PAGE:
'Heard a big ‘Whoosh’ and the power went out.' Witness describes moment of crash
Image by Scotty Smith/ KTUU
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10:30 P.M. UPDATE:
Just before sundown Tuesday, contractors worked to sweep up broken glass that had fallen four stories from the Brady Building after it was struck by a small plane earlier this morning.
Windows in the building were boarded up with plywood and the sprinkler system under the Carr Gottstein building appeared to be under repair following heat damage from the crash.
Surveillance cameras pointing in the direction of the Gottstein building were offline after the power outage, according to an employee of the Antique Gallery. The crash itself was not captured on its cameras.
12:30 P.M. UPDATE: FBI confirm that pilot was only person on plane; no one on the ground was injured
Pilot First Lt. Doug Demarest was the only person on board the plane at the time of the crash, Tuesday morning, according to FBI spokeswoman Staci Feger-Pellessier. No one on the ground was injured in the crash.
FBI officials stressed that Demarest had no military connections and was strictly a Civil Air Patrolman.
Neither the Brady Building nor the Carr Gottstein building incurred structural damage but there was some cosmetic damage, Feger-Pellessier wrote.
Snow City Café cook Vincent Maiorano was in the kitchen of the popular 4th Avenue restaurant when the plane struck.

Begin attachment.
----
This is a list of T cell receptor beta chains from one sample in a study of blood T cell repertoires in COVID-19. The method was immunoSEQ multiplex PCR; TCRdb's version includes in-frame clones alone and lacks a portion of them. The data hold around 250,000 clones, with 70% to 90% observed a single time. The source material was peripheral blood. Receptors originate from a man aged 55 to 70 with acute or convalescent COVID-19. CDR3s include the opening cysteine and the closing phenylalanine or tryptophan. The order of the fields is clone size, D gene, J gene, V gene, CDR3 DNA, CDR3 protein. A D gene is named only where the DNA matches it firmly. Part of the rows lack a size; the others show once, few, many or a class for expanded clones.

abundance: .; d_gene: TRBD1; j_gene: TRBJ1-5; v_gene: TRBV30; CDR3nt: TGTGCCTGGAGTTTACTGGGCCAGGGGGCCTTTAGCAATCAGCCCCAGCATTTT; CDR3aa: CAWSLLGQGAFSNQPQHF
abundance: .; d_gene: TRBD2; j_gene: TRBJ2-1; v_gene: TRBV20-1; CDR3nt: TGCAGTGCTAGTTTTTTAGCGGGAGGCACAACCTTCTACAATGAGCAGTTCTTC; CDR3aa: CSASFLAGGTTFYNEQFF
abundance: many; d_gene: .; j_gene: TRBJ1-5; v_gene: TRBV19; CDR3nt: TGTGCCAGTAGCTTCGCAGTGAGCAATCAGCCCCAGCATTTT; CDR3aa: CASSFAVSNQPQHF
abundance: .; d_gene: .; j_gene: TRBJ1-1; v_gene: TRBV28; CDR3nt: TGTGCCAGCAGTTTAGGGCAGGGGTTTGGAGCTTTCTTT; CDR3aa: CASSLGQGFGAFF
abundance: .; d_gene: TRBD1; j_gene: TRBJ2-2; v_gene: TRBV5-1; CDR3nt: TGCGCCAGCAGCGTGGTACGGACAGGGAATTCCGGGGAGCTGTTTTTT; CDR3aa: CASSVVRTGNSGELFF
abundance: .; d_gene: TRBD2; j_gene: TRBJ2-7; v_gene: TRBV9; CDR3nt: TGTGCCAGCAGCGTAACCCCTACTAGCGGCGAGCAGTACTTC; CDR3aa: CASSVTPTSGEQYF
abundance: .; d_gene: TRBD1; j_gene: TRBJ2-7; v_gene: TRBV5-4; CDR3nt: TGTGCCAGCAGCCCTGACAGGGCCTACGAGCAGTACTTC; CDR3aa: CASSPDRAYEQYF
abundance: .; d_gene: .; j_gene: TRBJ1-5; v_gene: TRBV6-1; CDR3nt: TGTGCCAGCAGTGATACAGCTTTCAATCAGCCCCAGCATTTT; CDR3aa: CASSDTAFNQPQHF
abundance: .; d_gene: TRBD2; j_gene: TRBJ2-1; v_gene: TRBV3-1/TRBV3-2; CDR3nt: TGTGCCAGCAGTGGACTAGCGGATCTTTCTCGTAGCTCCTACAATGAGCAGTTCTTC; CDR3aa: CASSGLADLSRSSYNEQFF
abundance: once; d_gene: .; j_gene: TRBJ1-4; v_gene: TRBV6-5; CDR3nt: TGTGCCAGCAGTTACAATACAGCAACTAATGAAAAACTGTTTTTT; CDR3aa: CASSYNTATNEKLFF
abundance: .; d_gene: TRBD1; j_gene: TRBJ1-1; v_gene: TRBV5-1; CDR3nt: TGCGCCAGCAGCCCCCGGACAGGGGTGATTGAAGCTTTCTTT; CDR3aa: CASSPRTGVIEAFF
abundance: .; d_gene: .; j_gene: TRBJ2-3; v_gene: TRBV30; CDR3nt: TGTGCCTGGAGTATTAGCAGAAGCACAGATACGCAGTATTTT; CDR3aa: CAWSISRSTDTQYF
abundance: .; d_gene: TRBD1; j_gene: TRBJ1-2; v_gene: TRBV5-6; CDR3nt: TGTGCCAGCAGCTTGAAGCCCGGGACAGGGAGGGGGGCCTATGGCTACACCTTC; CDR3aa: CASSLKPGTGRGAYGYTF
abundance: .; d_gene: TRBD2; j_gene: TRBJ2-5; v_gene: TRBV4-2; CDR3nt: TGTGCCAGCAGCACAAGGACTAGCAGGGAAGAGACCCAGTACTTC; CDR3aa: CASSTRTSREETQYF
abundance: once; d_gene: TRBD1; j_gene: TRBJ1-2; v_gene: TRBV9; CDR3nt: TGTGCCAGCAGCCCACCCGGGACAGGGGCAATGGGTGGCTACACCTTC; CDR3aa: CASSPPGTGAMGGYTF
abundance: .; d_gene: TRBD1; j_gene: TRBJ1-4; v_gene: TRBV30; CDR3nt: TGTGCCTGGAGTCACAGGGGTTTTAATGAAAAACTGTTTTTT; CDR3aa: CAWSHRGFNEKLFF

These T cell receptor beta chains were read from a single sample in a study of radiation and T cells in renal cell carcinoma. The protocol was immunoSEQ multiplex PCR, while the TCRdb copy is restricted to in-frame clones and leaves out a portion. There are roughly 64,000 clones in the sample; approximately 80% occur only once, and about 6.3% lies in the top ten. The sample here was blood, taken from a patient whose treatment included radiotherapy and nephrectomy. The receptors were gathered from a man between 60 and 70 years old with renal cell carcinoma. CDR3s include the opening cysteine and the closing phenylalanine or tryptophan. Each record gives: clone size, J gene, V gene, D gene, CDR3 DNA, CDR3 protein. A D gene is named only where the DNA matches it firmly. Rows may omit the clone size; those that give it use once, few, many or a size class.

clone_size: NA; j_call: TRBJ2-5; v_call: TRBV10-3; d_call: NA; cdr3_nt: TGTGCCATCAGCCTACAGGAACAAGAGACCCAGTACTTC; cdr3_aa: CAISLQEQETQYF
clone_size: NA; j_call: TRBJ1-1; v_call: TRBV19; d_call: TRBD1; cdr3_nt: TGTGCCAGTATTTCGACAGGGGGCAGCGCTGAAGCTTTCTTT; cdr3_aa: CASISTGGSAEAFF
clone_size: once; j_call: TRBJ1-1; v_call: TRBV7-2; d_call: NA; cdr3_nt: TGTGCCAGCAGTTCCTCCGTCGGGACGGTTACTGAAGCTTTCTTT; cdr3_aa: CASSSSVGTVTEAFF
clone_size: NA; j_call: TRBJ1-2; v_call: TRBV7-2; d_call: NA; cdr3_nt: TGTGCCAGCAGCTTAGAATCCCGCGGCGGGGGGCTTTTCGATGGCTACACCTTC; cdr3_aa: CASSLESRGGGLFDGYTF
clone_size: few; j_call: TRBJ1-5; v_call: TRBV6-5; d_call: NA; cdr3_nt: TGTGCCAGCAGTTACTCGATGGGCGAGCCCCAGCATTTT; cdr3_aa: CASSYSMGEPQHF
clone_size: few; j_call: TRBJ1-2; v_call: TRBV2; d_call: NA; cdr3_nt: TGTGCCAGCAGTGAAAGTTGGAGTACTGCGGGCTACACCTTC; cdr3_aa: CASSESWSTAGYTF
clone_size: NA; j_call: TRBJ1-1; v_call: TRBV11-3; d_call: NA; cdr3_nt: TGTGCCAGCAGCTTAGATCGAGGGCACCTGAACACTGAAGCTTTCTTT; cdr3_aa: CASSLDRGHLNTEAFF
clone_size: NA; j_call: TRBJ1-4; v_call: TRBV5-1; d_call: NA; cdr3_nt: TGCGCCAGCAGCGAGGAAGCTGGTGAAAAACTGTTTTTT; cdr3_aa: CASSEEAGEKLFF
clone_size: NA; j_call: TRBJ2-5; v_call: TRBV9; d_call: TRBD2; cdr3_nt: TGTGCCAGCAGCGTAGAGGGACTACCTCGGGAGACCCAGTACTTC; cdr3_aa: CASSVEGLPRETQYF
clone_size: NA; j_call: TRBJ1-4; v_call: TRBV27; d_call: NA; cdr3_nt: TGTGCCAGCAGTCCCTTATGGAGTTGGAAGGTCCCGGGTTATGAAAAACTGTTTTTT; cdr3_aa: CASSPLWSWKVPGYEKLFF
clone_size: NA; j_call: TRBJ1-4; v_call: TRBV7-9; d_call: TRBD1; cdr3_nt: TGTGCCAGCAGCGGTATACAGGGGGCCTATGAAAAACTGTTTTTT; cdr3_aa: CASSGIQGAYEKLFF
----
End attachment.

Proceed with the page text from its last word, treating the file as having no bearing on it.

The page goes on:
“Around 6:15, 6:20 (a.m.) we heard a big ‘Whoosh’ and the power went out,” Maiorano said. He headed outside with five others and saw the plane aready on fire.
"(The flames) started small and then it got big. Really big. The flames were going at least 15 feet up the building and later I guess there was a gas leak because they spread at least 20 feet across the parking lot,” he said.
Gov. Bill Walker told KTUU that he learned of the crash at about 7 a.m. and went to see the extent of the damage. The chief National Transportation Safety Board investigator briefed him at that time but Walker declined to say what he was told about the crash.
Few people were in the building, which includes state offices and law offices, at the time.
“If it had been a couple of hours later, it could have had a different outcome," Walker said.
The governor offered his condolences for the loss of life. Asked what he thought of the scene in Downtown Anchorage, Walker said, "We all have memories of 911. It was a little eerie."
11:30 A.M. UPDATE: Civil Air Patrol names pilot